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spelling 2022-11-07T11:12:05.4176835 v2 61704 2022-10-31 Autocrine IL-10 functions as a rheostat for M1 macrophage glycolytic commitment by tuning nitric oxide production ff080296775381560053d5e3a6e81745 0000-0001-7767-4060 Luke Davies Luke Davies true false 2022-10-31 BMS Inflammatory maturation of M1 macrophages by proinflammatory stimuli such as toll like receptor ligands results in profound metabolic reprogramming resulting in commitment to aerobic glycolysis as evidenced by repression of mitochondrial oxidative phosphorylation (OXPHOS) and enhanced glucose utilization. In contrast, “alternatively activated” macrophages adopt a metabolic program dominated by fatty acid-fueled OXPHOS. Despite the known importance of these developmental stages on the qualitative aspects of an inflammatory response, relatively little is know regarding the regulation of these metabolic adjustments. Here we provide evidence that the immunosuppressive cytokine IL-10 defines a metabolic regulatory loop. Our data show for the first time that lipopolysaccharide (LPS)-induced glycolytic flux controls IL-10-production via regulation of mammalian target of rapamycin (mTOR) and that autocrine IL-10 in turn regulates macrophage nitric oxide (NO) production. Genetic and pharmacological manipulation of IL-10 and nitric oxide (NO) establish that metabolically regulated autocrine IL-10 controls glycolytic commitment by limiting NO-mediated suppression of OXPHOS. Together these data support a model where autocine IL-10 production is controlled by glycolytic flux in turn regulating glycolytic commitment by preserving OXPHOS via suppression of NO. We propose that this IL-10-driven metabolic rheostat maintains metabolic equilibrium during M1 macrophage differentiation and that perturbation of this regulatory loop, either directly by exogenous cellular sources of IL-10 or indirectly via limitations in glucose availability, skews the cellular metabolic program altering the balance between inflammatory and immunosuppressive phenotypes. Journal Article Redox Biology 10 12 23 Elsevier BV 2213-2317 1 12 2016 2016-12-01 10.1016/j.redox.2016.09.005 COLLEGE NANME Biomedical Sciences COLLEGE CODE BMS Swansea University 2022-11-07T11:12:05.4176835 2022-10-31T12:40:06.0031356 Faculty of Medicine, Health and Life Sciences Swansea University Medical School - Medicine Walter A. Baseler 1 Luke Davies 0000-0001-7767-4060 2 Laura Quigley 3 Lisa A. Ridnour 4 Jonathan M. Weiss 5 S. Perwez Hussain 6 David A. Wink 7 Daniel W. McVicar 8 61704__25665__46ce50ee257b4d978b89497f6fe80201.pdf 61704.pdf 2022-11-07T11:10:32.0007608 Output 2082369 application/pdf Version of Record true Copyright: 2016. This is an open access article under the CC BY-NC-ND license true eng http://creativecommons.org/licenses/by-nc-nd/4.0/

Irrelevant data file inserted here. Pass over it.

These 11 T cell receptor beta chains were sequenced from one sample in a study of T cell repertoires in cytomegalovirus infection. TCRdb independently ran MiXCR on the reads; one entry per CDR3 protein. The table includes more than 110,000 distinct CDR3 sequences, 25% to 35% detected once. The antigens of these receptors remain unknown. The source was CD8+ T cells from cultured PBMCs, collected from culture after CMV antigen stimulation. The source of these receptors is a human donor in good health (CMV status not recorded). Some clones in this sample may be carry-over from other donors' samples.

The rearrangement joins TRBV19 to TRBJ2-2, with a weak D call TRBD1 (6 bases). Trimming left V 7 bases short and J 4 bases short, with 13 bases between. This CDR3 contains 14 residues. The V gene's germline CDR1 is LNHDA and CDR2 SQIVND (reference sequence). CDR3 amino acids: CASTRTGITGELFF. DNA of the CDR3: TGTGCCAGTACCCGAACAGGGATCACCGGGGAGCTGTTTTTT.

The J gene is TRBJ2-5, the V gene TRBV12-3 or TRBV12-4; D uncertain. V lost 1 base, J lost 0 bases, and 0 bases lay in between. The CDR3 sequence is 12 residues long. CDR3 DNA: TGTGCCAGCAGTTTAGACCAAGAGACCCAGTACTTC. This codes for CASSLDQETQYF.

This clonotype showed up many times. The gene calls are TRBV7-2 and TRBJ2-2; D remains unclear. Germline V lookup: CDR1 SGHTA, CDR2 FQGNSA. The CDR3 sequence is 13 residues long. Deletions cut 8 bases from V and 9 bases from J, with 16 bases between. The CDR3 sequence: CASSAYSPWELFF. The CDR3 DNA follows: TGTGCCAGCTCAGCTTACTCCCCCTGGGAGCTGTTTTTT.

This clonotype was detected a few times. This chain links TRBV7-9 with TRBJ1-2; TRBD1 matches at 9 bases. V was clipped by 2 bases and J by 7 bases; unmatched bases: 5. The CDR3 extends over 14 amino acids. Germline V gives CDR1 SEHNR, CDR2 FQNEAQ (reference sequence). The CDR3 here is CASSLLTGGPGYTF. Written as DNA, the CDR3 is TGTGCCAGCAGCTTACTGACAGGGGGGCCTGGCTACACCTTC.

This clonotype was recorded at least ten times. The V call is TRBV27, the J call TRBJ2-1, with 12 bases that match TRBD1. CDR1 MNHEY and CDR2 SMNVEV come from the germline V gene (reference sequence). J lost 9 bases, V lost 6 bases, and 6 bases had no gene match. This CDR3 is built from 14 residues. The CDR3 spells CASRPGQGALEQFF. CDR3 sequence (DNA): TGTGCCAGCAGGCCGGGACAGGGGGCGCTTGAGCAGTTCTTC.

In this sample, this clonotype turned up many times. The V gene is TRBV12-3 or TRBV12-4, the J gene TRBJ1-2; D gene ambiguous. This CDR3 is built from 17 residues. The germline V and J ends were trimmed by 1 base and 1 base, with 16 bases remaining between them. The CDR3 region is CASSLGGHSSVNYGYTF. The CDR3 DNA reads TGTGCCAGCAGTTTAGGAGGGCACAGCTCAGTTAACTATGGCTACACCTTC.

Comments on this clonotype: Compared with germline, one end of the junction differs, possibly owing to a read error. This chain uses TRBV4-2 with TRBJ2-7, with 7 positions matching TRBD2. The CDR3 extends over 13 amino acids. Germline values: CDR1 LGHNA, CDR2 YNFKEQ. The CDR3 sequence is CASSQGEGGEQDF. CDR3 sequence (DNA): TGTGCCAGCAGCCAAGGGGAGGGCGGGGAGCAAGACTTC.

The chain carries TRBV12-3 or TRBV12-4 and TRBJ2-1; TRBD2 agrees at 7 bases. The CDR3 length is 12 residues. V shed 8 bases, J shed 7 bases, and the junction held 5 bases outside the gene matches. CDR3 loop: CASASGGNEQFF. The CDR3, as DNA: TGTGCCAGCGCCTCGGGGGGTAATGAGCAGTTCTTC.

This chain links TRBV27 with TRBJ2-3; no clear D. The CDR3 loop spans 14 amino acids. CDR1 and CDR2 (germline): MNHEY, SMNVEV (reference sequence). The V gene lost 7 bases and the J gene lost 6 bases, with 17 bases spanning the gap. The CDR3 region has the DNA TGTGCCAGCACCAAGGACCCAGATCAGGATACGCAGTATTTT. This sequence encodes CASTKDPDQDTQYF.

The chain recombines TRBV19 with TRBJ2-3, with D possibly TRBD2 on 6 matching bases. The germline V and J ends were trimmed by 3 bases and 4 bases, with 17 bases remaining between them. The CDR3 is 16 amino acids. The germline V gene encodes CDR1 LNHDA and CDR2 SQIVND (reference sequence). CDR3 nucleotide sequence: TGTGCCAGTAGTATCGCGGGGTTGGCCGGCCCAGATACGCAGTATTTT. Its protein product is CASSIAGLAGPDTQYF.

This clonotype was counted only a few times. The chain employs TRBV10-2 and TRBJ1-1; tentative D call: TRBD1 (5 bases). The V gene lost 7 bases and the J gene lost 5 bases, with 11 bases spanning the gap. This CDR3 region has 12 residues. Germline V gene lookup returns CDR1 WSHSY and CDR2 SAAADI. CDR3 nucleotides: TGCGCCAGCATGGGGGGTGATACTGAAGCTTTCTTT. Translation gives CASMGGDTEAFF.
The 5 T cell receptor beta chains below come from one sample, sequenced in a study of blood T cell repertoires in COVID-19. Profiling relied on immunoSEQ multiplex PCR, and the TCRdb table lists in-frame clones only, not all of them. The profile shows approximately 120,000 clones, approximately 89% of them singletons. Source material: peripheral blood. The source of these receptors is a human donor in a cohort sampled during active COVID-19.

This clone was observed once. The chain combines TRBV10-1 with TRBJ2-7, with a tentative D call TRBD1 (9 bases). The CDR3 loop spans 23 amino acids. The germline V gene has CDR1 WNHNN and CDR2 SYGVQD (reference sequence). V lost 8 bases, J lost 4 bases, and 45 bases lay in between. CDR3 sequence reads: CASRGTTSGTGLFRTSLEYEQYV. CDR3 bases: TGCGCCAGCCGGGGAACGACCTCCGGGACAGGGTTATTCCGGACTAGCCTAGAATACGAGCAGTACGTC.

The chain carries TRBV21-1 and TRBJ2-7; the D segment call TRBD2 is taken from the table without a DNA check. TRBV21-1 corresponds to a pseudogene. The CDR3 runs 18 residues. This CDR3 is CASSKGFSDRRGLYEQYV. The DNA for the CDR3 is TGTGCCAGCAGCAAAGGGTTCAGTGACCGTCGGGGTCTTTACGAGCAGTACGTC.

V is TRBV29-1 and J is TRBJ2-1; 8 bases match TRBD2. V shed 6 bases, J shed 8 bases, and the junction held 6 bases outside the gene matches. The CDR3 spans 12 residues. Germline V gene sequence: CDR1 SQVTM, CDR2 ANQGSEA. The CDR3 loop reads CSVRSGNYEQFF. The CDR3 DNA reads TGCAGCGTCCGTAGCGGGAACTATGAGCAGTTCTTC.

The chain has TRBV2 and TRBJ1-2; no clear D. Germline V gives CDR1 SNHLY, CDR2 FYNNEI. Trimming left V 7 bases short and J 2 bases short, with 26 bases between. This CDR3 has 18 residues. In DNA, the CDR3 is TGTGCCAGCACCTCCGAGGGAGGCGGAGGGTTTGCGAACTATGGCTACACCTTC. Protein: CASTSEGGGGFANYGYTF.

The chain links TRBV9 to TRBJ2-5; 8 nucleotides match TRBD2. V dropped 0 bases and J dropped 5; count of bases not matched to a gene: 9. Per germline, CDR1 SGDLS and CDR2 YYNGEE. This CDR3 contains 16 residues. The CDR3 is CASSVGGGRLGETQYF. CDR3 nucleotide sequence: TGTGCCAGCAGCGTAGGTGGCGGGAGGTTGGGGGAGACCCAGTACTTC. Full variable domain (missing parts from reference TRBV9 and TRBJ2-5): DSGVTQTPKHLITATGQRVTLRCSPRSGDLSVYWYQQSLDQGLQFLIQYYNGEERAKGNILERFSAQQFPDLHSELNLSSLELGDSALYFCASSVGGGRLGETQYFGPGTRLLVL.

title Autocrine IL-10 functions as a rheostat for M1 macrophage glycolytic commitment by tuning nitric oxide production